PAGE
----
Social Filter Is Off – Final: Proposal for Countering Institutional Oppression in America

June 25, 2015


Practicing denial in American society in terms of the effects of systemic oppression of African Americans has been easy. We have been socially conditioned to accept the status quo of the current state of society in the spirit of not creating tension. Our social conditioning has come from various sources including but not limited to – the media, politicians, law makers, our own community, and family members. Like unruly children, American institutions of government, law, and education had been enabled to operate using underhanded practices that until 1964, produced ever present inequities for African Americans (Harris). The effects of the institutional oppression in black communities are crippling and our acceptance of generational racism has enabled it. We, as an American society, must come to a collective agreement that there is indeed a very tangible problem with the cards that African American were dealt, and instead of continuing to enable the inequities with inadequate bandages, we must empower and provide real education for society as a whole.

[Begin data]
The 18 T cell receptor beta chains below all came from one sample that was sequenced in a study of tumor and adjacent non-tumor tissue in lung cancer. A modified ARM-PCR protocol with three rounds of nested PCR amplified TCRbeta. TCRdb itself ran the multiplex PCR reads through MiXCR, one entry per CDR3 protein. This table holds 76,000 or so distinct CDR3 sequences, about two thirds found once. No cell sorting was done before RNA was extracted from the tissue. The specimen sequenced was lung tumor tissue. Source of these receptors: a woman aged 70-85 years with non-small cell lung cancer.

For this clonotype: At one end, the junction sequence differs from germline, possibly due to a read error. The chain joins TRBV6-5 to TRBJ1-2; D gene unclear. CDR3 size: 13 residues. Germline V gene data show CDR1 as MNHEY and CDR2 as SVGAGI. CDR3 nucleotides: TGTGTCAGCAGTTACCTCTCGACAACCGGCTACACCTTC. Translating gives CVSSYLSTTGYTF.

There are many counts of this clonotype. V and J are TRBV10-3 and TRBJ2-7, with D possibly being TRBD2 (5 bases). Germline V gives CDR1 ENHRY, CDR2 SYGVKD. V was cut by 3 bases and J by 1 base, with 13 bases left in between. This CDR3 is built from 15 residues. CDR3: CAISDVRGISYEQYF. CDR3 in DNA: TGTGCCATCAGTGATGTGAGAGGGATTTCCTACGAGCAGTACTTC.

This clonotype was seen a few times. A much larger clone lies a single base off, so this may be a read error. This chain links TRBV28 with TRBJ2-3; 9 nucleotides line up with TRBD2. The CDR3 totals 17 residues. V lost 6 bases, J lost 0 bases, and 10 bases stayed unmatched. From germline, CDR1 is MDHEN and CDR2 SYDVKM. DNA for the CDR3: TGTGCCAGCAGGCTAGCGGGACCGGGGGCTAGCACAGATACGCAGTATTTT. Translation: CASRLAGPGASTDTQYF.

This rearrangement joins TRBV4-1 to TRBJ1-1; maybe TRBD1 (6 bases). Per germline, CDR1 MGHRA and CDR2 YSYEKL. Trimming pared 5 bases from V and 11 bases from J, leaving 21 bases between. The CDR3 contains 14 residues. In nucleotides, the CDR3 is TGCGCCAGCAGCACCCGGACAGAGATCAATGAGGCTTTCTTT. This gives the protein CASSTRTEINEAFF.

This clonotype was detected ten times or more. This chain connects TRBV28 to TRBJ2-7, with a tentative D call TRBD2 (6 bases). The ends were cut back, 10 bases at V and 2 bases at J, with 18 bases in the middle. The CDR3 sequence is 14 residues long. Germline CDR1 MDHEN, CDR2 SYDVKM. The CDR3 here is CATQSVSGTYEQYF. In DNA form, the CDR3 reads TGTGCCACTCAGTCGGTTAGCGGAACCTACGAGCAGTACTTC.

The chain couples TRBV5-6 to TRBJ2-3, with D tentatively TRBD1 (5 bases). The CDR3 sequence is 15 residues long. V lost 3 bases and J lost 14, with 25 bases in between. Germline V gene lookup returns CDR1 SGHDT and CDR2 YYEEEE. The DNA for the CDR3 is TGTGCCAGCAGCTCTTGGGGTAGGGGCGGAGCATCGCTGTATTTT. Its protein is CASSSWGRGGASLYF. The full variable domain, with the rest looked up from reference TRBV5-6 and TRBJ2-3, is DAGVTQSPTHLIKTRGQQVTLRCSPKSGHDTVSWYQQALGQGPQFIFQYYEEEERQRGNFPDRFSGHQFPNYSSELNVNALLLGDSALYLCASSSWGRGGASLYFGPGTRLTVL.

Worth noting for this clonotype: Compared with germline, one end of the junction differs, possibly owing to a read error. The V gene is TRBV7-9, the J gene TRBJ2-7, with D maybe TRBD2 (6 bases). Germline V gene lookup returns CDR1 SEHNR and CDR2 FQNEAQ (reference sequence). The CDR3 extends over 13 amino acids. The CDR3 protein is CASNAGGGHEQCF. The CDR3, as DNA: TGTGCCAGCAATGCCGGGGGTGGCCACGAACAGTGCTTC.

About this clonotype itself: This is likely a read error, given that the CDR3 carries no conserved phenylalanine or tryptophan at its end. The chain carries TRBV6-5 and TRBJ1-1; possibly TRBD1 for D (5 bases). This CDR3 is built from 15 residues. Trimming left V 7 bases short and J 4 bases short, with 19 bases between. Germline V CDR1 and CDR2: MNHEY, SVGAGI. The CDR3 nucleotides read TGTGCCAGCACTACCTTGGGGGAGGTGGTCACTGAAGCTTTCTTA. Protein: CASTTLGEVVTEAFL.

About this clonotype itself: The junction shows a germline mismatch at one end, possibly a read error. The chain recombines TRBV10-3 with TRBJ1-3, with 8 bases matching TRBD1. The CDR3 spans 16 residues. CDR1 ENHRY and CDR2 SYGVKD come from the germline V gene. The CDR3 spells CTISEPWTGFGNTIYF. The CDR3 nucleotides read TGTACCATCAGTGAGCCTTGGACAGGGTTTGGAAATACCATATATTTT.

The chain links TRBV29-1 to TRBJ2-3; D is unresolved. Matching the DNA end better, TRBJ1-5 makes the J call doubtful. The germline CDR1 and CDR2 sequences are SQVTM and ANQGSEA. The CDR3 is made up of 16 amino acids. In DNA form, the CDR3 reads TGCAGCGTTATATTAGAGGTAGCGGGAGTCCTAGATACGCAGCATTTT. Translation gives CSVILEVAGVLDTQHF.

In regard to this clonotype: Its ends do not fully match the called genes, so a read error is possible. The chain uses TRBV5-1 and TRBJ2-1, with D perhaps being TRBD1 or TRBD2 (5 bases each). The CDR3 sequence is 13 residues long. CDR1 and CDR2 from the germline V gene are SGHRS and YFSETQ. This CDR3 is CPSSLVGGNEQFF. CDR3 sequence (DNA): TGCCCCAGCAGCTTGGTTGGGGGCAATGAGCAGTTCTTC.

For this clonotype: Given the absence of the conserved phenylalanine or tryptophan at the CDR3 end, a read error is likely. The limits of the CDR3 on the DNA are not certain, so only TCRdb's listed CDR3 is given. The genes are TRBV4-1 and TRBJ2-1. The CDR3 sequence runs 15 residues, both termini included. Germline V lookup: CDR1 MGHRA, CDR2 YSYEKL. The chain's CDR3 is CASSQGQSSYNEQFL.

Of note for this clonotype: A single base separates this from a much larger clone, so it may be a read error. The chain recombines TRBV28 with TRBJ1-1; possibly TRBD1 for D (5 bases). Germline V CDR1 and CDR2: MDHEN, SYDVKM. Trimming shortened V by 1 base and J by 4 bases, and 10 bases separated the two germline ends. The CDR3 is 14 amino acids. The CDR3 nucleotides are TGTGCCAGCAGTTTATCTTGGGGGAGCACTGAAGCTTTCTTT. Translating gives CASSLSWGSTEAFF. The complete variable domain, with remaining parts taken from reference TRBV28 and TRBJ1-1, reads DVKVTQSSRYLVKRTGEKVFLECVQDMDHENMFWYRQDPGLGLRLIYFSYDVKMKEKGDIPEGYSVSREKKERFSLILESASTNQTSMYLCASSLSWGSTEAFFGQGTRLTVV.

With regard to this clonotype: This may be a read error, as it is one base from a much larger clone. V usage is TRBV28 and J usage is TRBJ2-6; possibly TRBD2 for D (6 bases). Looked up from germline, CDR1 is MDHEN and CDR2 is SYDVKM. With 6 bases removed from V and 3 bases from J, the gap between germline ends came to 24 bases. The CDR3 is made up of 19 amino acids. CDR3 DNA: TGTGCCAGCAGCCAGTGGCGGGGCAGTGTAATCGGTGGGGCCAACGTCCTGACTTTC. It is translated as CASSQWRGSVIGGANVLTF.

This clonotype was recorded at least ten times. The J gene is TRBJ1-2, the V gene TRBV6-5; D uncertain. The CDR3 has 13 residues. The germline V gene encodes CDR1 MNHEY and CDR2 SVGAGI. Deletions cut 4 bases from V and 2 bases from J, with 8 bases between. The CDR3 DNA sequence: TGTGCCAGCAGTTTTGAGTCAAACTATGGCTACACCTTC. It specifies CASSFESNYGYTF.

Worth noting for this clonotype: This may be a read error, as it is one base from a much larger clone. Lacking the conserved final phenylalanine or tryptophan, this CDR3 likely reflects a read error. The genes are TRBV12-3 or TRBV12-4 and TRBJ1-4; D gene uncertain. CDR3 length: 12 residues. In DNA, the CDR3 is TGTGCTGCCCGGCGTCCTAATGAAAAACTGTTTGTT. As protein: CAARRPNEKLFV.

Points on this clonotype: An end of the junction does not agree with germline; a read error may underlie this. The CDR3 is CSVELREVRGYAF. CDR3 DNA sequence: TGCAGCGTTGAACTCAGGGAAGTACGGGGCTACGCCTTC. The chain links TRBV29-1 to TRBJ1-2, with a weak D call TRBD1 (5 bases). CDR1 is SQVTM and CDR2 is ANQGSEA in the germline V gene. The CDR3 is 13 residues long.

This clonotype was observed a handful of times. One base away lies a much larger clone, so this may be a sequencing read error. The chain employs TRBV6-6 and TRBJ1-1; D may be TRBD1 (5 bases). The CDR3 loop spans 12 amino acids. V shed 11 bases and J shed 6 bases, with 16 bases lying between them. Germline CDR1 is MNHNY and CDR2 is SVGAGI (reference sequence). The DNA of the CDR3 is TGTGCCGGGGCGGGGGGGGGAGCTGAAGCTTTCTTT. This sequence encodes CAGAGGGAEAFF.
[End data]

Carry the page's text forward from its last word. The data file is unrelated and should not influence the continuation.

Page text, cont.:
Being in denial of inexcusable behavior is just as damaging as knowingly allowing it to continue. This dysfunctional blindness we succumb to because we are too fearful of retribution can no longer continue; it is just as crippling as neglect. As a society, we are groomed to be polite, not ask too many questions, do not disrupt, and don’t challenge authority, Our social conditioning has created generations of tolerant individuals that attempt to justify and/or cover up dysfunctional behaviors, customs, and even laws that have created impoverished communities and a defeatist mentality towards those communities. In the 1930’s, after the collapse of the stock market followed by the depression era, Congress established the Home Owners’ Loan Corporation (HOLC) to assist homeowners facing foreclosure. This federal agency implemented an appraisal process that encouraged lenders to rate neighborhoods for mortgage risk based on undesirable residents defined as racial or ethnic minorities and low-income inhabitants (Woods). This “scientific appraisal”, titled Red-Lining, could deem an entire community as a hazardous bank investment, contributing to disinvestment and racial discrimination (Harris). This is one of the most obscene records of laws created that corroborated oppression.